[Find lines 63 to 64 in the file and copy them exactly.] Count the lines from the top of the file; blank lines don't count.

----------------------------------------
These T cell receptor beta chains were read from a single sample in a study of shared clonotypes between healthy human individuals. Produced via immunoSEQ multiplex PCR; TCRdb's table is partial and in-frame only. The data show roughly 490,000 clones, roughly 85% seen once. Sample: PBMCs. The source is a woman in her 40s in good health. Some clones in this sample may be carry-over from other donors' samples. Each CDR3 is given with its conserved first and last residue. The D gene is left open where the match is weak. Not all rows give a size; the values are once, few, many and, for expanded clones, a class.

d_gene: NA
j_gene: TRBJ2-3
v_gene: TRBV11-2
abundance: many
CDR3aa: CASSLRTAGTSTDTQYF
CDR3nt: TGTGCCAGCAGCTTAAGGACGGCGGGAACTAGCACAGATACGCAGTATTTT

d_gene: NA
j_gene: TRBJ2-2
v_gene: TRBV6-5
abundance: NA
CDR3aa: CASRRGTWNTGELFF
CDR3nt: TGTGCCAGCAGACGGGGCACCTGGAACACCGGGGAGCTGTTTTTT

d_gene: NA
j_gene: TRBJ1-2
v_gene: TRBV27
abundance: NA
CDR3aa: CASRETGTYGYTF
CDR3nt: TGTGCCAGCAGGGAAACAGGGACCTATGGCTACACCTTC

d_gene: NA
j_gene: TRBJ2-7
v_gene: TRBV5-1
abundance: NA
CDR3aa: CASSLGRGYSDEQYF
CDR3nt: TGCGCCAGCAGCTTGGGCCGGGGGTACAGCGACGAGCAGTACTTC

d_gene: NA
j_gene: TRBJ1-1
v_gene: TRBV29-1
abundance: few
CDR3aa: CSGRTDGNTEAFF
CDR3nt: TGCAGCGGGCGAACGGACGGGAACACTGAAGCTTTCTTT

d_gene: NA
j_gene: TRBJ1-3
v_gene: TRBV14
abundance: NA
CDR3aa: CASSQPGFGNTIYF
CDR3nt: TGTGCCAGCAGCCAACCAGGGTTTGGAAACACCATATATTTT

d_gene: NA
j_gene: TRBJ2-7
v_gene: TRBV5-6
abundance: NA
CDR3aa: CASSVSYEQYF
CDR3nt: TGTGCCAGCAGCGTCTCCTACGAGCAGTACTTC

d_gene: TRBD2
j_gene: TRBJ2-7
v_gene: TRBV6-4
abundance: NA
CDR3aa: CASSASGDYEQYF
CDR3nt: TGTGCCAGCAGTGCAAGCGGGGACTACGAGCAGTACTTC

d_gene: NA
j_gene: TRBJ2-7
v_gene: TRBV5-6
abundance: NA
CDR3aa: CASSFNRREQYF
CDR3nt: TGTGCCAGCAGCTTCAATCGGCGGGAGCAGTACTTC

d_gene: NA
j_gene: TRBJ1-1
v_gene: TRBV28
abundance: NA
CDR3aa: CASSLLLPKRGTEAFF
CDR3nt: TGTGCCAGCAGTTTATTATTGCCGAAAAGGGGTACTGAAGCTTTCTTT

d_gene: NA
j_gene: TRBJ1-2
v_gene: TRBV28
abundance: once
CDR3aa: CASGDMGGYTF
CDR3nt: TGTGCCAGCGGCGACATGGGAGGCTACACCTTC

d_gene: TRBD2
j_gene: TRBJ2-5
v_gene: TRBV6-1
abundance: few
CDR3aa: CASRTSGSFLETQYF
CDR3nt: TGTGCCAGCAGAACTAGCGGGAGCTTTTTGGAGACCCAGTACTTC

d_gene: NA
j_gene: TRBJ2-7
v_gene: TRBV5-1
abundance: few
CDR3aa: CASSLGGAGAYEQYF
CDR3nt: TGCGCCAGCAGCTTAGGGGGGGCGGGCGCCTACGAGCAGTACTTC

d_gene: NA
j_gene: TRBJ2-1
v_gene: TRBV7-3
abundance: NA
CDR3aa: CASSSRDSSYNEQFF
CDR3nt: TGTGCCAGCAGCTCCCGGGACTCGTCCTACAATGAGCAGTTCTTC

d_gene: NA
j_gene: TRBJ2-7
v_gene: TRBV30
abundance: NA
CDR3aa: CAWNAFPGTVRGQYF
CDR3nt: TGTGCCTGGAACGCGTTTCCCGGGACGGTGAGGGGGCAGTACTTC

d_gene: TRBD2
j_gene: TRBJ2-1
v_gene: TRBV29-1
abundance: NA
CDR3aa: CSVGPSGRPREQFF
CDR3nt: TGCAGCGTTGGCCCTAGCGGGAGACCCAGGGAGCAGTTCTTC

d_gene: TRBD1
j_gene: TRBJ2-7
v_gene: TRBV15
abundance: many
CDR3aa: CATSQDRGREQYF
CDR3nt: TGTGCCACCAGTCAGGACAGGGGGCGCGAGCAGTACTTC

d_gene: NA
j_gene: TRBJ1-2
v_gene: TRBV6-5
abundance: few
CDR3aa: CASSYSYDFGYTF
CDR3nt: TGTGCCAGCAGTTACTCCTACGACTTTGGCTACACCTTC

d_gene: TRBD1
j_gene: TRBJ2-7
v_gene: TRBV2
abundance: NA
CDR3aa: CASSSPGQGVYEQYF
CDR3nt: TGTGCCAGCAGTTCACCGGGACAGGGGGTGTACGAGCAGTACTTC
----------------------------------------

j_gene: TRBJ1-2
v_gene: TRBV28